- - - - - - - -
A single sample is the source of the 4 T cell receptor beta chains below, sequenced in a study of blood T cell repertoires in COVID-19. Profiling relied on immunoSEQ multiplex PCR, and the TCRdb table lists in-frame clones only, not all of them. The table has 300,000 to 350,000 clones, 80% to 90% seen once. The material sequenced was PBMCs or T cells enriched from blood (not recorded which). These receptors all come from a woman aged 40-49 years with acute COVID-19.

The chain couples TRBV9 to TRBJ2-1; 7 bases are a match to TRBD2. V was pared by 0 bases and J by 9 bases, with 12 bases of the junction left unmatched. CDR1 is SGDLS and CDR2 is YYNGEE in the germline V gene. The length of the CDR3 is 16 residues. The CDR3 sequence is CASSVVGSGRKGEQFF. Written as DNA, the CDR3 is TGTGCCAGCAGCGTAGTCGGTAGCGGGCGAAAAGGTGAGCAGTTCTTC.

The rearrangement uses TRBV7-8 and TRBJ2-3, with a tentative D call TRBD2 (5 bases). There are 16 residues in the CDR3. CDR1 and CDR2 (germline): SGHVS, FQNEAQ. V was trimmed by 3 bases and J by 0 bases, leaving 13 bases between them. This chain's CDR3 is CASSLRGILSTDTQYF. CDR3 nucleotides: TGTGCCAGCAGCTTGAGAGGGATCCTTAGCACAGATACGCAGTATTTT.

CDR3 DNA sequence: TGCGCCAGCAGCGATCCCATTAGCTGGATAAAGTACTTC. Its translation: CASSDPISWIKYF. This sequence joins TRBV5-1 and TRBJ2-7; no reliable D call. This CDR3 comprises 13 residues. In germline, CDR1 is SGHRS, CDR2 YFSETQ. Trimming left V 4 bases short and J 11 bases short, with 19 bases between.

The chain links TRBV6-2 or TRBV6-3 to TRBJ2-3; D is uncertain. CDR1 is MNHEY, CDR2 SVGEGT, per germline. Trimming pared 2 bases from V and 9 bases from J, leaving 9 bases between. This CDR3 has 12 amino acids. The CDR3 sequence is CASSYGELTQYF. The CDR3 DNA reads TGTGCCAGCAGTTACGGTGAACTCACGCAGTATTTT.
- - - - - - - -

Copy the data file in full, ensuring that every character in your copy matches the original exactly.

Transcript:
A single sample is the source of the 4 T cell receptor beta chains below, sequenced in a study of blood T cell repertoires in COVID-19. Profiling relied on immunoSEQ multiplex PCR, and the TCRdb table lists in-frame clones only, not all of them. The table has 300,000 to 350,000 clones, 80% to 90% seen once. The material sequenced was PBMCs or T cells enriched from blood (not recorded which). These receptors all come from a woman aged 40-49 years with acute COVID-19.

The chain couples TRBV9 to TRBJ2-1; 7 bases are a match to TRBD2. V was pared by 0 bases and J by 9 bases, with 12 bases of the junction left unmatched. CDR1 is SGDLS and CDR2 is YYNGEE in the germline V gene. The length of the CDR3 is 16 residues. The CDR3 sequence is CASSVVGSGRKGEQFF. Written as DNA, the CDR3 is TGTGCCAGCAGCGTAGTCGGTAGCGGGCGAAAAGGTGAGCAGTTCTTC.

The rearrangement uses TRBV7-8 and TRBJ2-3, with a tentative D call TRBD2 (5 bases). There are 16 residues in the CDR3. CDR1 and CDR2 (germline): SGHVS, FQNEAQ. V was trimmed by 3 bases and J by 0 bases, leaving 13 bases between them. This chain's CDR3 is CASSLRGILSTDTQYF. CDR3 nucleotides: TGTGCCAGCAGCTTGAGAGGGATCCTTAGCACAGATACGCAGTATTTT.

CDR3 DNA sequence: TGCGCCAGCAGCGATCCCATTAGCTGGATAAAGTACTTC. Its translation: CASSDPISWIKYF. This sequence joins TRBV5-1 and TRBJ2-7; no reliable D call. This CDR3 comprises 13 residues. In germline, CDR1 is SGHRS, CDR2 YFSETQ. Trimming left V 4 bases short and J 11 bases short, with 19 bases between.

The chain links TRBV6-2 or TRBV6-3 to TRBJ2-3; D is uncertain. CDR1 is MNHEY, CDR2 SVGEGT, per germline. Trimming pared 2 bases from V and 9 bases from J, leaving 9 bases between. This CDR3 has 12 amino acids. The CDR3 sequence is CASSYGELTQYF. The CDR3 DNA reads TGTGCCAGCAGTTACGGTGAACTCACGCAGTATTTT.